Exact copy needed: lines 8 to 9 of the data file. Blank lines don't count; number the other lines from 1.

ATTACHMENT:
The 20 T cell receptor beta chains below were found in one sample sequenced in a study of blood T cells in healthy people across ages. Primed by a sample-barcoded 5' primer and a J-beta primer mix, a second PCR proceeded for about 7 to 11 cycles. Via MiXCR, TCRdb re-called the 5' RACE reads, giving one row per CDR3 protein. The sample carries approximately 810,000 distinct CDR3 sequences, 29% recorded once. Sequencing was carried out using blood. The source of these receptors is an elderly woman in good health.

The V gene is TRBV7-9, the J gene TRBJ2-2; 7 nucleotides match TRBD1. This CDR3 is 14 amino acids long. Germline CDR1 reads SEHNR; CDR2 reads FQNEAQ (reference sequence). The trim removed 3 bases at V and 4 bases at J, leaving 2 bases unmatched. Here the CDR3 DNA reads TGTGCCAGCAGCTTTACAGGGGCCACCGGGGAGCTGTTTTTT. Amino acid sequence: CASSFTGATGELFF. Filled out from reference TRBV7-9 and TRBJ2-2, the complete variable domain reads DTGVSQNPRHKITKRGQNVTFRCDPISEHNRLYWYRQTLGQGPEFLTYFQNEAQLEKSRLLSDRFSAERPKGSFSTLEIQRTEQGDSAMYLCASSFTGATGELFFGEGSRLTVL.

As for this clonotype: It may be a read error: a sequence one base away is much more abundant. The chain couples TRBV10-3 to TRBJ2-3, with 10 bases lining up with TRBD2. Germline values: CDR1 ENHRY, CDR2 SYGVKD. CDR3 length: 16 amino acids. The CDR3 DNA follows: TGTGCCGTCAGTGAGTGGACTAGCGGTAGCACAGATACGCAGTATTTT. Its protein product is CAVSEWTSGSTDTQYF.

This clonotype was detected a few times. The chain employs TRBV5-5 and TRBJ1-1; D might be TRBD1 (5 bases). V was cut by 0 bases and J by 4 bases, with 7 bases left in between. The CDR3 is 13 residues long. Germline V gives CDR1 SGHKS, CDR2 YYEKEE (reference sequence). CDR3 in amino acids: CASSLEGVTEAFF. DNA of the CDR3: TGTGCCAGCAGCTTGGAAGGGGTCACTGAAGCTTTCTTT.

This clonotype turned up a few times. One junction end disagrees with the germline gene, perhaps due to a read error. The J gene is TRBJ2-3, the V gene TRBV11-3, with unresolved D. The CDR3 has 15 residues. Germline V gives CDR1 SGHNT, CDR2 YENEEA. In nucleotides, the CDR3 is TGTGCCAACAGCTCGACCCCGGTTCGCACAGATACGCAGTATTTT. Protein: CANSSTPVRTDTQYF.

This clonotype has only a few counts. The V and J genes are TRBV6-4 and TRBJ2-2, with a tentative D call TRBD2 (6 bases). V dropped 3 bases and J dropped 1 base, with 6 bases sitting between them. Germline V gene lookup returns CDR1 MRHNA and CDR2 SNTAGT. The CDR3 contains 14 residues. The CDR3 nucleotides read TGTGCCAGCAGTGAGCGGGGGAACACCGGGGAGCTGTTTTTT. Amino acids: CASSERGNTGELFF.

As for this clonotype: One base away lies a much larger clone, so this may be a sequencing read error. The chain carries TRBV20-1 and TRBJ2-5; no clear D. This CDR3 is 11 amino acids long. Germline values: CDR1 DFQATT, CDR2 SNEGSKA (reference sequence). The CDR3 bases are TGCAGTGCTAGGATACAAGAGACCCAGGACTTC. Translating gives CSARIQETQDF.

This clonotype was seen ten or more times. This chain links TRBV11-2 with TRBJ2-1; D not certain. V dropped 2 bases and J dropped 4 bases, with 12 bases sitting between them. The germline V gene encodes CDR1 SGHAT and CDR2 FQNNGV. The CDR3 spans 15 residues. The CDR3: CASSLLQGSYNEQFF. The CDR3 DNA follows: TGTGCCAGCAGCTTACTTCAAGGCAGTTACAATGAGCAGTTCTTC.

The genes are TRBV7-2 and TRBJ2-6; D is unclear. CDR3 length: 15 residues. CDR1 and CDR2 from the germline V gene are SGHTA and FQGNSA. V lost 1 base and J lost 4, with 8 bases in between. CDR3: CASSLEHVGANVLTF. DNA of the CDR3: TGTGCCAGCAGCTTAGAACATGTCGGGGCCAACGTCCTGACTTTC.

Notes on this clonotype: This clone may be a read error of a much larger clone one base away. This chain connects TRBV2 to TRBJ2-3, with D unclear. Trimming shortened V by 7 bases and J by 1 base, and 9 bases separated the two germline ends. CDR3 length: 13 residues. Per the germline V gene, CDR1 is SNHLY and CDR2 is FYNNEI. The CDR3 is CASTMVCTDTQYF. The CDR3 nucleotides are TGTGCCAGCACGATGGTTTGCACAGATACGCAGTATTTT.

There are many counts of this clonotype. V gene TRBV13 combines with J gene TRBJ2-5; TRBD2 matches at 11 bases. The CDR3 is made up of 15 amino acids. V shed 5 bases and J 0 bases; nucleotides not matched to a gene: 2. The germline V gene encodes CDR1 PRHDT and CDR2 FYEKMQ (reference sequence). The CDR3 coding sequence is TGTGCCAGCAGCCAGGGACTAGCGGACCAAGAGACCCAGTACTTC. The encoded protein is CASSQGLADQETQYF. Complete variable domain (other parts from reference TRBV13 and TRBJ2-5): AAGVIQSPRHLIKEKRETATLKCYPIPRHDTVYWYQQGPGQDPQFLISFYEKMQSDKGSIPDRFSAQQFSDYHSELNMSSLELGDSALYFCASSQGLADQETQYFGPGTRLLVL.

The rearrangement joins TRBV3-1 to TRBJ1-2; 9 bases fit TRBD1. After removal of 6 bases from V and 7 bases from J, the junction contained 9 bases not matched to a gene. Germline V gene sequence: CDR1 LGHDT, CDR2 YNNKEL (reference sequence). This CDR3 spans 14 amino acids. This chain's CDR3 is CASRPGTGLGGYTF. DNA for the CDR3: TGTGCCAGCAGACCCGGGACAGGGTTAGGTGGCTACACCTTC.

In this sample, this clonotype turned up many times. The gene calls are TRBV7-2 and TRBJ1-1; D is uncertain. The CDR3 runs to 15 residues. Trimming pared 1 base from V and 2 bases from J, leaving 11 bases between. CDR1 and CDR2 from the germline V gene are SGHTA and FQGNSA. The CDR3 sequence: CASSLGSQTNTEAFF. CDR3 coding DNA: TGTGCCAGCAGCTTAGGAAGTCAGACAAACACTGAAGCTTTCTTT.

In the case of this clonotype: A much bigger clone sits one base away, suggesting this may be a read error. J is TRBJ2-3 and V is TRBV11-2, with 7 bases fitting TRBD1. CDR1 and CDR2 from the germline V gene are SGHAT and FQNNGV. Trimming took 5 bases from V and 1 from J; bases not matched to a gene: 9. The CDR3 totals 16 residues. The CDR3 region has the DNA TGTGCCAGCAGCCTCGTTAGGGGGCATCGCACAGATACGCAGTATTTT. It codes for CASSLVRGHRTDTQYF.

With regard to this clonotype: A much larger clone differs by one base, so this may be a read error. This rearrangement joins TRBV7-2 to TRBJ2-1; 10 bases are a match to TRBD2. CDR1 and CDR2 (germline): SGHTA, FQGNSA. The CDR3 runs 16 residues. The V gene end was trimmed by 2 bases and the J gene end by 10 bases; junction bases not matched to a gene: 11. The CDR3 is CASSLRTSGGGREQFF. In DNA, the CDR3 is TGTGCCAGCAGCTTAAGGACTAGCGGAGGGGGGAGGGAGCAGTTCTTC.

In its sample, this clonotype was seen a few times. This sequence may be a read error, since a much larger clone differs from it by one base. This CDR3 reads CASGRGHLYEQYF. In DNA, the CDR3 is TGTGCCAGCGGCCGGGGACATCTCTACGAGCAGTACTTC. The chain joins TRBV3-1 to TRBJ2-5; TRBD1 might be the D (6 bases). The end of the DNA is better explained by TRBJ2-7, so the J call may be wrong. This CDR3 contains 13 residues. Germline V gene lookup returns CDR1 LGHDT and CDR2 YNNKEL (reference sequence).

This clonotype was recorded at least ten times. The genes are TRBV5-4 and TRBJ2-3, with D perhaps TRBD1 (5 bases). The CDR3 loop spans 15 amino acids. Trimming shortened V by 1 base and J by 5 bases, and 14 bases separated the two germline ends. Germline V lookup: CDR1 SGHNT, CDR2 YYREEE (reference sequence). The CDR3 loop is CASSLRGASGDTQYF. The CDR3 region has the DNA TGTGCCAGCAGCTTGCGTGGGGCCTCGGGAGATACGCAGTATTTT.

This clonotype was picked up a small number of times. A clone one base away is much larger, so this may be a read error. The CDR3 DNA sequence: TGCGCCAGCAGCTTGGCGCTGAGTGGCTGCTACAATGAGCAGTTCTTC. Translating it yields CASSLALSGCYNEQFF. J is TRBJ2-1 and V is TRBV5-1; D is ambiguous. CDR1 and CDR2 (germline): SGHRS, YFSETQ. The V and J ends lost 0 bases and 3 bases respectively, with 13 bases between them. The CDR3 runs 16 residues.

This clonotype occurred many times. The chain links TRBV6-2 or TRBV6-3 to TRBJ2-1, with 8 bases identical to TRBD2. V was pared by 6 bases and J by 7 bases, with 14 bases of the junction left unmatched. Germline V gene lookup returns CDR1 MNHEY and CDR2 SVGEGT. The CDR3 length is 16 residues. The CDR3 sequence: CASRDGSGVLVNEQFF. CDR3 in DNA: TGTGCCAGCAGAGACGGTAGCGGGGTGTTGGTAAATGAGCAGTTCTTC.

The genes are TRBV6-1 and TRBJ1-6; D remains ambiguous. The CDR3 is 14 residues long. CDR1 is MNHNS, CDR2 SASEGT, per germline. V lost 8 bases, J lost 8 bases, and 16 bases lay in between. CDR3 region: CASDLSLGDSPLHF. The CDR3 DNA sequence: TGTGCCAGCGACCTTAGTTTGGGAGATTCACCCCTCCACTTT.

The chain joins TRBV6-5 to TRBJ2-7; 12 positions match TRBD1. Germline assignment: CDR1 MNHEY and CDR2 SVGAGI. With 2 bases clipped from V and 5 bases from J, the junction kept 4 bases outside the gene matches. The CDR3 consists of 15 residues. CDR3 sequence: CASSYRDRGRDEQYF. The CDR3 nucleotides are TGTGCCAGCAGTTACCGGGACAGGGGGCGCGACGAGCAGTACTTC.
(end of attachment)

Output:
This clonotype was seen ten or more times. This chain links TRBV11-2 with TRBJ2-1; D not certain. V dropped 2 bases and J dropped 4 bases, with 12 bases sitting between them. The germline V gene encodes CDR1 SGHAT and CDR2 FQNNGV. The CDR3 spans 15 residues. The CDR3: CASSLLQGSYNEQFF. The CDR3 DNA follows: TGTGCCAGCAGCTTACTTCAAGGCAGTTACAATGAGCAGTTCTTC.

The genes are TRBV7-2 and TRBJ2-6; D is unclear. CDR3 length: 15 residues. CDR1 and CDR2 from the germline V gene are SGHTA and FQGNSA. V lost 1 base and J lost 4, with 8 bases in between. CDR3: CASSLEHVGANVLTF. DNA of the CDR3: TGTGCCAGCAGCTTAGAACATGTCGGGGCCAACGTCCTGACTTTC.